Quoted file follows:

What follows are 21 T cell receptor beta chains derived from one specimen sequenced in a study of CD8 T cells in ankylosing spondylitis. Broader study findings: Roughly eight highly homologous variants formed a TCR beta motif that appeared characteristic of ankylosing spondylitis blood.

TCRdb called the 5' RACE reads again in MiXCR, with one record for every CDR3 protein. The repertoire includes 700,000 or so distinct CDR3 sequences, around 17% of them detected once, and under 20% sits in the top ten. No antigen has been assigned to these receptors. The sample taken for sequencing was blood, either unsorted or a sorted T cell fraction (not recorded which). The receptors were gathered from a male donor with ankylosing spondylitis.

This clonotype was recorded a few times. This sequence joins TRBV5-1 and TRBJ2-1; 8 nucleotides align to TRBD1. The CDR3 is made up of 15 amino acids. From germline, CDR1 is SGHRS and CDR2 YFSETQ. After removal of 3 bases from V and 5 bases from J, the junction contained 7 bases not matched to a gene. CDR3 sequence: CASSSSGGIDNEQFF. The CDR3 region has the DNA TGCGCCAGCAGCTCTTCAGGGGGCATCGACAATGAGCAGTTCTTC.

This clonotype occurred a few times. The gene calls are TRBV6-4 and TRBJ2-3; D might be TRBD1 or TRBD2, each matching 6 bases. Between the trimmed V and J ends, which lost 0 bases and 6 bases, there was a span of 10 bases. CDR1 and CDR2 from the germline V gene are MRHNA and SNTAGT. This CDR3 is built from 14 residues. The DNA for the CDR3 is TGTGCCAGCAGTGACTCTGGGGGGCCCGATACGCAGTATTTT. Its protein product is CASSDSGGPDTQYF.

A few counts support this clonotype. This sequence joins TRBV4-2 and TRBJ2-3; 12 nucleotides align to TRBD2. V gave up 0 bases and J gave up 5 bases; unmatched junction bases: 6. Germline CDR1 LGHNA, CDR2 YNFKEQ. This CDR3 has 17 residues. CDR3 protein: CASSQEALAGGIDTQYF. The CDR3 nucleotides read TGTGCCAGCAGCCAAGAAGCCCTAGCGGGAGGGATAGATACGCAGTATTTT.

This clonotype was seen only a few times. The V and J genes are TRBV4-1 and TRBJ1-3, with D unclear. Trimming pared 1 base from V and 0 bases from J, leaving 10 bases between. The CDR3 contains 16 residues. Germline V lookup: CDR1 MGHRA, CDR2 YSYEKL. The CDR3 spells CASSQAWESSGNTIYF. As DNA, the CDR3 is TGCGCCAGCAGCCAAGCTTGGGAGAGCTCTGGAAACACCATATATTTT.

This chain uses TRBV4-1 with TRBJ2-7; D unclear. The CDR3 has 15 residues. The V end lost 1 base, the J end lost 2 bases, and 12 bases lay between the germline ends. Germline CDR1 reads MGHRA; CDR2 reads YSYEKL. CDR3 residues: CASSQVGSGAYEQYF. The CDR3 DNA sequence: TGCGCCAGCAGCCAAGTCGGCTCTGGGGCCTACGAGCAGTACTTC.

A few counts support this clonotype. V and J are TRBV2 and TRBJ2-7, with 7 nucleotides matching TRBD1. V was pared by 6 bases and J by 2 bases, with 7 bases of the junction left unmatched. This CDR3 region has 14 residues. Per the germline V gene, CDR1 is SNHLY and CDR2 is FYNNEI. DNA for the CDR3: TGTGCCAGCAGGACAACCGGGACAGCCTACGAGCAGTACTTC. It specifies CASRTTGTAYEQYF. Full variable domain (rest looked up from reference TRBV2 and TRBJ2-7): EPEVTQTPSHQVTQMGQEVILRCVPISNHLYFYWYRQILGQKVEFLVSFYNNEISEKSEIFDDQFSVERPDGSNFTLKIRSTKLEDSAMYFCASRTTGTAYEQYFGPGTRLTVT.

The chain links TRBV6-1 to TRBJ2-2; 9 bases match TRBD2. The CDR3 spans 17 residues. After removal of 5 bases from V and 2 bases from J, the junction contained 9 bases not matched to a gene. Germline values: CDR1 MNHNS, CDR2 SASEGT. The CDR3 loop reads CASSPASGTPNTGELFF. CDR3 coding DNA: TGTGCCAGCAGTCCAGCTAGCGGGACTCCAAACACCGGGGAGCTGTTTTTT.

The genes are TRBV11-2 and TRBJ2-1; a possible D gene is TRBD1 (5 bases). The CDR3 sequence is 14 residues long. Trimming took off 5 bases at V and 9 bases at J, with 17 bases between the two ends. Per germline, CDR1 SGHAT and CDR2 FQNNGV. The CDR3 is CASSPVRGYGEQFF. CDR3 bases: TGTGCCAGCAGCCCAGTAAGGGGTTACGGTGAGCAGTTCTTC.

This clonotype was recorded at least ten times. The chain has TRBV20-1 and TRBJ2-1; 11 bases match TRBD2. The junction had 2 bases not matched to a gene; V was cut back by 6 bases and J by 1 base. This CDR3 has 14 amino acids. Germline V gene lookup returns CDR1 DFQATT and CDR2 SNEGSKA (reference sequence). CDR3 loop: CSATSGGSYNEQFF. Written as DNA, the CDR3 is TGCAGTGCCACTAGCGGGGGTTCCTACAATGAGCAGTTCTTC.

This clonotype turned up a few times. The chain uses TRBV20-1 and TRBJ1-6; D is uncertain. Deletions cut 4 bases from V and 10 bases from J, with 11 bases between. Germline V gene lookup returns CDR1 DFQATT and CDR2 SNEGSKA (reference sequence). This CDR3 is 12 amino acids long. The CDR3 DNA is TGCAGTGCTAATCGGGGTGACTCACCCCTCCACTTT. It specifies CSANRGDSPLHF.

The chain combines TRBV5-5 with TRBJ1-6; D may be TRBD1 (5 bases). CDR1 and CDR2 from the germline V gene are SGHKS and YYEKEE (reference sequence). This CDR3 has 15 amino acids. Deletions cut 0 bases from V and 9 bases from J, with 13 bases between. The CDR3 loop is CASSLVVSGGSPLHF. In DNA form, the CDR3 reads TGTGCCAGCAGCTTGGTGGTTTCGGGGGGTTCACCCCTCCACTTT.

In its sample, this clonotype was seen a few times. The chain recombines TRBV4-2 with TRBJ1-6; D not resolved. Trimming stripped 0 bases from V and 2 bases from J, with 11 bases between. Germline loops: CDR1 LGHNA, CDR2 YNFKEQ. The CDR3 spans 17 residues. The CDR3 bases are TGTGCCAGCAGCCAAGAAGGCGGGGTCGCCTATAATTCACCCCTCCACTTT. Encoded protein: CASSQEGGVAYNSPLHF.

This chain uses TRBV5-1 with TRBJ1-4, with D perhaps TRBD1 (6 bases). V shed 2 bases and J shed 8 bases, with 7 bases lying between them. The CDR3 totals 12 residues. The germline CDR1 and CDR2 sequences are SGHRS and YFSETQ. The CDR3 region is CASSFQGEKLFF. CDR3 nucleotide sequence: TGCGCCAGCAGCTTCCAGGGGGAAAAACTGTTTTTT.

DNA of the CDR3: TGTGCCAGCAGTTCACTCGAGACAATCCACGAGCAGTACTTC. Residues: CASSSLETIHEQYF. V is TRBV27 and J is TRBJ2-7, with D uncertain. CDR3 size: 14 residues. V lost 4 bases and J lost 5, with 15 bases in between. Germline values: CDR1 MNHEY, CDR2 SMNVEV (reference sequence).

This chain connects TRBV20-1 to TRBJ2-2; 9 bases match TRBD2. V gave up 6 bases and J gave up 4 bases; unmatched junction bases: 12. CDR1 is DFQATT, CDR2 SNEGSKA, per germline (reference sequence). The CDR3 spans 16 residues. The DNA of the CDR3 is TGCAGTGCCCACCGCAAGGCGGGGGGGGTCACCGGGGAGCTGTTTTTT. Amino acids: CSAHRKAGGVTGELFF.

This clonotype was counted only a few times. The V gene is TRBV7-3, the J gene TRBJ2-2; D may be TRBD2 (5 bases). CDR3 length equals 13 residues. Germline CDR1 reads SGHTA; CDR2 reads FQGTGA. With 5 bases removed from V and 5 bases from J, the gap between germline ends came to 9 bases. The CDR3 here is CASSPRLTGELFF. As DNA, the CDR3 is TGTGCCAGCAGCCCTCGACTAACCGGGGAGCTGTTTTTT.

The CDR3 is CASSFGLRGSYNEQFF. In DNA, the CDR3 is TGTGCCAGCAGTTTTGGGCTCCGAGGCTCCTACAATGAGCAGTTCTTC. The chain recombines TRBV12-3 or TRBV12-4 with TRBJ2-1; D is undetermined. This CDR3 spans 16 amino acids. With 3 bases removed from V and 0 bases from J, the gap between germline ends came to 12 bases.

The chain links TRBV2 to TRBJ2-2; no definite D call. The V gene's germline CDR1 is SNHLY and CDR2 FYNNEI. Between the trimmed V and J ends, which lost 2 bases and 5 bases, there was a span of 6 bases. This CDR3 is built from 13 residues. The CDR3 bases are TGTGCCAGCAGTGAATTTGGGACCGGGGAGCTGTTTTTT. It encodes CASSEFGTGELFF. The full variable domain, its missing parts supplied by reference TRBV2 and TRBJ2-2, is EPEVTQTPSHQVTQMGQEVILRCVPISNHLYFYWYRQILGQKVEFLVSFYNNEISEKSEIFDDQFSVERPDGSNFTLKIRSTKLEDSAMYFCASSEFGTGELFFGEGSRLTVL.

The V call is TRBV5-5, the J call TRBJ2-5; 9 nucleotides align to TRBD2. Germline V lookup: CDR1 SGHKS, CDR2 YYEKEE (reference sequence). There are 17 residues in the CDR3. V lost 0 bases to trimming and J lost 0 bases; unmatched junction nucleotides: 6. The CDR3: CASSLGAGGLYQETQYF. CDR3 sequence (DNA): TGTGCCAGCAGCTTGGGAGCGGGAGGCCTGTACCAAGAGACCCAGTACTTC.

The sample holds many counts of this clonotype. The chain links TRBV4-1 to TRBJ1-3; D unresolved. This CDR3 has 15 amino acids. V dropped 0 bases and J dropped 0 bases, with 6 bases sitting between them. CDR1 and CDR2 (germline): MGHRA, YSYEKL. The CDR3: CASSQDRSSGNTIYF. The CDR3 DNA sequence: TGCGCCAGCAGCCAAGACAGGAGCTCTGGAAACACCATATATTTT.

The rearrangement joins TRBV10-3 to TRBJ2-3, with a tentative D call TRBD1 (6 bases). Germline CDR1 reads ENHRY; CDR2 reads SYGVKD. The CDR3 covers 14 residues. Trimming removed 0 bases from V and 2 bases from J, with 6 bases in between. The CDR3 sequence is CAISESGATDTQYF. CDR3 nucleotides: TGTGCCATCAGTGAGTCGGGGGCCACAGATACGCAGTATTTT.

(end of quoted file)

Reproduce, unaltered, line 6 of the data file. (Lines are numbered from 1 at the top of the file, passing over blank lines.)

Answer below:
This clonotype was seen only a few times. The V and J genes are TRBV4-1 and TRBJ1-3, with D unclear. Trimming pared 1 base from V and 0 bases from J, leaving 10 bases between. The CDR3 contains 16 residues. Germline V lookup: CDR1 MGHRA, CDR2 YSYEKL. The CDR3 spells CASSQAWESSGNTIYF. As DNA, the CDR3 is TGCGCCAGCAGCCAAGCTTGGGAGAGCTCTGGAAACACCATATATTTT.